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There are a number of regulations associated with the supply of water including water quality, environmental and water fittings.
- What are the water regulations that I need to meet?
- There are various regulations associated with the supply of water including water quality, environmental and water fittings.
- The following information gives useful information about the Water Supply (Water Fittings) Regulations 1999. These regulations lay out the requirements for anyone involved in installing, using or altering water fittings supplied by, or to be supplied, by a licensed water supplier.
- All water suppliers have a legal duty to enforce the Water Supply (Water Fittings) Regulations 1999 in their supply area with the key aims of preventing:
- Undue Consumption
- Mistakes in the measurement of water supplied by us
- Who enforces the regulations?
- Our Water Regulations team provides a dedicated resource. Their key aim is to assist in the protection of the public water supply. To achieve this we undertake a range of activities, including providing advice and guidance on regulation matters and by carrying out inspections of new and existing premises. The Water Regs team carries out the role of enforcement by inspecting a range of plumbing installations and undertakes the following types of inspection:
- In a percentage of new household premises
- In all new non-household premises/connections
- Targeted programme based on potential risk in existing premises
- Reactive inspections
- Water quality – ad hoc requests to inspect due to water quality problems
- Customer requests – ad hoc requests for advice and resolution of plumbing problems with old or new systems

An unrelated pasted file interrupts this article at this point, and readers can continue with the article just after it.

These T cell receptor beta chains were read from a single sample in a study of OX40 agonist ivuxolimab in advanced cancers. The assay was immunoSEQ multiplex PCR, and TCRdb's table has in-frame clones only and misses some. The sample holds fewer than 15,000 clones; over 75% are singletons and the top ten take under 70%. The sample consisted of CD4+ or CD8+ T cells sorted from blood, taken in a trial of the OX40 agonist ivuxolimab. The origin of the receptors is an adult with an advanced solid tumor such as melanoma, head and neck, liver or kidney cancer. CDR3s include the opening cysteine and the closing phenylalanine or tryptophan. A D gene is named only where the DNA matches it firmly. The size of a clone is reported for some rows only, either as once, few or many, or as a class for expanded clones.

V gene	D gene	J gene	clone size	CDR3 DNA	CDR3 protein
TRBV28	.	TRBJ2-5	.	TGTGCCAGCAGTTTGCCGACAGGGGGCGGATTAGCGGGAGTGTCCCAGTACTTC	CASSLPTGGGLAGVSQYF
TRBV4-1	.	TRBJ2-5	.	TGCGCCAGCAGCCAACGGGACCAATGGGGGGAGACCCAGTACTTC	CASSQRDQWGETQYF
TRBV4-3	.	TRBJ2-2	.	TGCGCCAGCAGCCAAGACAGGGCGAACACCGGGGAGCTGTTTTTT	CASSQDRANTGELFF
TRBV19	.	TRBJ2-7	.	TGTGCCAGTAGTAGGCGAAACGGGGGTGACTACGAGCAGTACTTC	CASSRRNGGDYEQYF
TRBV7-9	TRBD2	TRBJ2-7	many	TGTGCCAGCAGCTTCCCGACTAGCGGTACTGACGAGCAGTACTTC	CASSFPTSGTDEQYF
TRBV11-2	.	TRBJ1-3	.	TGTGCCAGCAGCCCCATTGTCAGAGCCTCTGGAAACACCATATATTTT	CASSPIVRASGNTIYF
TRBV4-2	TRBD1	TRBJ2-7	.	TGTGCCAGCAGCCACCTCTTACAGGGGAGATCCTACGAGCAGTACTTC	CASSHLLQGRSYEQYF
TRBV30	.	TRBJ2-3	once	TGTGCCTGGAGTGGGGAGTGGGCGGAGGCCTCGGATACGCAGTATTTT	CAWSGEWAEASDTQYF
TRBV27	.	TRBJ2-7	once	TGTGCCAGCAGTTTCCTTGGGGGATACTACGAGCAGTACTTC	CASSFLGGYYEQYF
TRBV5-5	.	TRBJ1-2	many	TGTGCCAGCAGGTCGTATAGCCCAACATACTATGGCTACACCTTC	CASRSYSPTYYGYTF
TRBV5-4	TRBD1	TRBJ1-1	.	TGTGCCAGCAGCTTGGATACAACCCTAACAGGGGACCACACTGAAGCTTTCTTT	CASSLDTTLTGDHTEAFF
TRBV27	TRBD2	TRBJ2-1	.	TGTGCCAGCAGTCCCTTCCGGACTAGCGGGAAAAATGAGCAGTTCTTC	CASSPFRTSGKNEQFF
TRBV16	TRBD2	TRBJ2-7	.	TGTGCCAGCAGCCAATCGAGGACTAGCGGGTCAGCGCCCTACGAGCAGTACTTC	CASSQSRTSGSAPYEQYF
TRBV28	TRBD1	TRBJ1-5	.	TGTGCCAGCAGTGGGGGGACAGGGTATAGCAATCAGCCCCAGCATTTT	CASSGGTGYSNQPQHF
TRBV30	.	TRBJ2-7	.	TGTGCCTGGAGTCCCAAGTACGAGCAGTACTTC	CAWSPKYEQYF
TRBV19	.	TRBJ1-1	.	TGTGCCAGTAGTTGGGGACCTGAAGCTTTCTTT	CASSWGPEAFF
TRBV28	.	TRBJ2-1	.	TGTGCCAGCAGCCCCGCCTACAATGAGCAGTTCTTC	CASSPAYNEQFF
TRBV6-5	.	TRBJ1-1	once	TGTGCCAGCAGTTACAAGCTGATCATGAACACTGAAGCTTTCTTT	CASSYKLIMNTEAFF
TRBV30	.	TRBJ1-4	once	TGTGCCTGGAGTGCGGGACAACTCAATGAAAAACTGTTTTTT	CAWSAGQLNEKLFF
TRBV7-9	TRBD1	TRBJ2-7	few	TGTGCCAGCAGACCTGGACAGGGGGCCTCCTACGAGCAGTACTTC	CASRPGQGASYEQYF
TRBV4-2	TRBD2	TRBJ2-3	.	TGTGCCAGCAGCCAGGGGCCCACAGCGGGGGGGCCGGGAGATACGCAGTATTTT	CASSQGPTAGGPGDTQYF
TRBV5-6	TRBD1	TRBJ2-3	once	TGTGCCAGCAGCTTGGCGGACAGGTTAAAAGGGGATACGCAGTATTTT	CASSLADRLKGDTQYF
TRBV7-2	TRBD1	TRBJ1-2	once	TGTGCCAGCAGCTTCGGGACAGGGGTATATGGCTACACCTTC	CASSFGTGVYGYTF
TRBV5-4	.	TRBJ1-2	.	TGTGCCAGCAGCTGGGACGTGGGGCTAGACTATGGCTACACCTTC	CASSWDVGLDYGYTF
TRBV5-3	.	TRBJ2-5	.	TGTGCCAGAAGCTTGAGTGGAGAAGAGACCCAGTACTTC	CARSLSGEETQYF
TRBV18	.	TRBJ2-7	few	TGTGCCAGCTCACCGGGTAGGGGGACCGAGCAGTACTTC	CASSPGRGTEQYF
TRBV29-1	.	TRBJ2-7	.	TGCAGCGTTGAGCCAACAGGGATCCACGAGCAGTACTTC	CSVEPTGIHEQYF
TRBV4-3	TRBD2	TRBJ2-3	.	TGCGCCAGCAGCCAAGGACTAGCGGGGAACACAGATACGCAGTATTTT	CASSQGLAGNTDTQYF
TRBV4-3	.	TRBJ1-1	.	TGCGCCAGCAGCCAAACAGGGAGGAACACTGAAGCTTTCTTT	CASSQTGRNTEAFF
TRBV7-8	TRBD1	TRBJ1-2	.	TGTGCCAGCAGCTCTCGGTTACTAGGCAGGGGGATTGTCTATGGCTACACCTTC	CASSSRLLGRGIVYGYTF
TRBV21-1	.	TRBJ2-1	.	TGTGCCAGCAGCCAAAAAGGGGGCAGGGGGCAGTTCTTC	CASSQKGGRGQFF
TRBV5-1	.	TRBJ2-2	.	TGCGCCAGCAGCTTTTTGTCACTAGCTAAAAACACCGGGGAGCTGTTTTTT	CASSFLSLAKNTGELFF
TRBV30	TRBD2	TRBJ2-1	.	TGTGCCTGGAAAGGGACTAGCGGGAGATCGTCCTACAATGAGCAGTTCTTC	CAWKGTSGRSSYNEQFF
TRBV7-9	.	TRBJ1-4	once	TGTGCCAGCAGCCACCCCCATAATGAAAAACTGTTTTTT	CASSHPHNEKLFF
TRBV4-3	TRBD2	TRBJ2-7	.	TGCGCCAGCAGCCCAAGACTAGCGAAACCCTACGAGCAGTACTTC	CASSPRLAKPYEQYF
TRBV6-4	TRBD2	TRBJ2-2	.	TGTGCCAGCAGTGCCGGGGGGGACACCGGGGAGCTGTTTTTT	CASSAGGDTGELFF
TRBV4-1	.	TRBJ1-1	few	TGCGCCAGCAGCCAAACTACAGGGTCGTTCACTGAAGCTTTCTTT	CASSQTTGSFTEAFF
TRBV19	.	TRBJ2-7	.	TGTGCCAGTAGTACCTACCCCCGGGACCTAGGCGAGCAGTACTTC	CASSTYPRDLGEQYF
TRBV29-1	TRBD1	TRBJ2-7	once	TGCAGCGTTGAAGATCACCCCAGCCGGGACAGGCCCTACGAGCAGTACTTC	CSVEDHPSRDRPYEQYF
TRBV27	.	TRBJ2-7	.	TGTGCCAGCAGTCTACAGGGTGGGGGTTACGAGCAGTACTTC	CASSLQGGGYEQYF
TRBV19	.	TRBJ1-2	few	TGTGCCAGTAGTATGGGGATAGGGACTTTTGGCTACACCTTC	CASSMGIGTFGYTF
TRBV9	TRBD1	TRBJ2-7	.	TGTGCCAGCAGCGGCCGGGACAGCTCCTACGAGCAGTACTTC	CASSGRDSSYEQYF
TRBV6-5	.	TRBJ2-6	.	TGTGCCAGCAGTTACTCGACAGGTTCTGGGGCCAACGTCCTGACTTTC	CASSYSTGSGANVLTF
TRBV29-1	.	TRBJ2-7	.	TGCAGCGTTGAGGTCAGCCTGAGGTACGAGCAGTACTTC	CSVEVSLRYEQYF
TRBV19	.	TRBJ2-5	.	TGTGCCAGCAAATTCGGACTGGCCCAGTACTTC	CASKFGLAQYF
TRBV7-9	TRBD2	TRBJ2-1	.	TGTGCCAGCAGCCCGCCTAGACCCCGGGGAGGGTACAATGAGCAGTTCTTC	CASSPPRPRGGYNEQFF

The key objective for our team of inspectors is to reduce the risk of contamination of the public water supply from backflow of any fluid. Fluids are risk categorised from Fluid Category 1 to Fluid Category 5 with the following definitions provided:
- FLUID CATEGORY 1: Wholesome (mains) water.
- FLUID CATEGORY 2: Fluid 1 whose aesthetic quality is impaired due to a change in its temperature, or presence of substances or organisms causing a change in taste, odour or appearance.
- FLUID CATEGORY 3: Fluid represents a slight health hazard because of the concentration of substances of low toxicity, e.g. containing ethylene glycol or common disinfectants.
- FLUID CATEGORY 4: Fluid represents a significant health hazard due to the concentration of toxic substances, including any fluid containing chemical, carcinogenic substances or pesticides or environmental organisms of potential health significance.
- FLUID CATEGORY 5: Fluid represents serious health hazard due to the concentration of pathogenic organisms, radioactive or very toxic substances, e.g. containing faecal material or other human waste; butchery or other animal waste or pathogens.
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